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Transportation and Logistics

How location technology can save Britain's smart highways

Designed to ease congestion and help Britain's rush hour traffic flow more freely, smart highways have instead been embroiled in controversy. Why hasn't this technology met expectations – and what can be done to fix it?

In just five years, 38 people have lost their lives on the UK's smart highways - roads designed to cut congestion and improve safety. Particularly shocking was an incident involving a young boy, killed when his grandfather's car was hit only 45 seconds after breaking down in a live lane that should have been a hard shoulder. Many more fatalities happen when people leave their vehicles to try and get to safety. The AA, the roadside recovery organization, thinks the situation is so bad they're advising people to stay put, keep their seatbelts on and dial the emergency services immediately.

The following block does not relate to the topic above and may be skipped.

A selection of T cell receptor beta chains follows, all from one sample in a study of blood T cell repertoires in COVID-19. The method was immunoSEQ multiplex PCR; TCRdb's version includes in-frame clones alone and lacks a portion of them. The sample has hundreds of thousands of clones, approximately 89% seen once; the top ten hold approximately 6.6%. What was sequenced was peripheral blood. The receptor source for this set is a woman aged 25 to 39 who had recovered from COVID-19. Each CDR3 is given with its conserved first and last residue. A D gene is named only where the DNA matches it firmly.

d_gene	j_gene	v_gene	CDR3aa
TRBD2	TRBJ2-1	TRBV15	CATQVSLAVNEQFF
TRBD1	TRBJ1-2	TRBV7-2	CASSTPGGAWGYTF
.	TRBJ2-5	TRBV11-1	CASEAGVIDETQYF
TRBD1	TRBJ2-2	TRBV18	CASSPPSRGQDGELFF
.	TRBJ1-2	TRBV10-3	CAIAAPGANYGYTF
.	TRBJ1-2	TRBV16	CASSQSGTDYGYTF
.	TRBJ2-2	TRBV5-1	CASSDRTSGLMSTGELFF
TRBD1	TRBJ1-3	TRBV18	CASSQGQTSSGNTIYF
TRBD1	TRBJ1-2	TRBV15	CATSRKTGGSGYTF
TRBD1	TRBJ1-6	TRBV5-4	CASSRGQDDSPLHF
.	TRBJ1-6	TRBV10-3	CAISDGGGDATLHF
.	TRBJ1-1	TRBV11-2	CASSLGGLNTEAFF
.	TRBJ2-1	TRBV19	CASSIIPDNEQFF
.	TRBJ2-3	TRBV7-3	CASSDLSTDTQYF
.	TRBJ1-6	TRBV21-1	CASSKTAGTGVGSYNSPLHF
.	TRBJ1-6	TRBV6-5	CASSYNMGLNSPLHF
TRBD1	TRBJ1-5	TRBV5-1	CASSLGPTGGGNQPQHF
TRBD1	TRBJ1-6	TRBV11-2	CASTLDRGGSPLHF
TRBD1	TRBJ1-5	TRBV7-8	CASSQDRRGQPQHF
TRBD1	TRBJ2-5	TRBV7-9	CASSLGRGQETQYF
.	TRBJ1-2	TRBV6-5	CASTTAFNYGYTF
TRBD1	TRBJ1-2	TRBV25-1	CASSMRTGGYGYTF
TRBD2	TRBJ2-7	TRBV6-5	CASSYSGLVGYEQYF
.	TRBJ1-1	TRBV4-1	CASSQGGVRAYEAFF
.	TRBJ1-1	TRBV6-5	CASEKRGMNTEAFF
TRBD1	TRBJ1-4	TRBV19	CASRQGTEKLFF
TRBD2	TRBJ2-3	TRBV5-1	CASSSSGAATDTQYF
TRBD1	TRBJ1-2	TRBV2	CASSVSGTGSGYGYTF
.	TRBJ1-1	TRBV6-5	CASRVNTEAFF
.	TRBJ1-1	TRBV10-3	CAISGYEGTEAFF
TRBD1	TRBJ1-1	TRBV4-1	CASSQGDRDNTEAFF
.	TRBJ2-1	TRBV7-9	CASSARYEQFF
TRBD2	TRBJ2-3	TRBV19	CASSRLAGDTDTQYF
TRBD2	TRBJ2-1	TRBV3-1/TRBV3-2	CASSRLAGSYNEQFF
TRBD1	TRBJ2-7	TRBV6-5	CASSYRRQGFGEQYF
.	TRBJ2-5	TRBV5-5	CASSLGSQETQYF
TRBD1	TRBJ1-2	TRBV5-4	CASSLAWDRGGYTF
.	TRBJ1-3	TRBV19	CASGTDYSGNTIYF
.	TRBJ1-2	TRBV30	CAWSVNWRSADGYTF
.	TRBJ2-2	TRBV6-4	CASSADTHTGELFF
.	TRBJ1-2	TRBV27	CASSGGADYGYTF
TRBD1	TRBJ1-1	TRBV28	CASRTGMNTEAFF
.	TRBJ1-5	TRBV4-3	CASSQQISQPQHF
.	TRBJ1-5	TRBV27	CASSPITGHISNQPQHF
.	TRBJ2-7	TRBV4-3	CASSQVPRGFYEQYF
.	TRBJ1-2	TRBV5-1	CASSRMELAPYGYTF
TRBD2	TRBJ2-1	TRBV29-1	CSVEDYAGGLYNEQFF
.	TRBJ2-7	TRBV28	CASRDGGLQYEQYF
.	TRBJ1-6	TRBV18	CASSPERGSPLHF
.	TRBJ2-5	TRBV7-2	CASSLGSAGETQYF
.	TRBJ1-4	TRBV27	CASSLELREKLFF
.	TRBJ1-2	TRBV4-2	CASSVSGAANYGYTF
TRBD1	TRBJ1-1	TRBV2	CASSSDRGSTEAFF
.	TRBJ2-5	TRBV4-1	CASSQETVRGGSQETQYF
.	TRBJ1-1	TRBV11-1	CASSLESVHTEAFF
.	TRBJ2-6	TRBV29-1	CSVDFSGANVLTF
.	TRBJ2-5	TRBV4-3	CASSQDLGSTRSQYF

Drivers are told that technology will detect when they have stopped in a lane and immediately close it to traffic. In reality, the cameras and their operators aren't spotting these problems soon enough. Many motorists either don't see the red 'x' that signals the lane closure, or choose to ignore it. And the results are catastrophic.

The BBC's investigative series Panorama discovered that since smart highways opened in the UK, there were 1,485 near-misses on one stretch of the M25 orbital, which encircles most of London - a dramatic increase, considering that there were just 72 before this section was converted.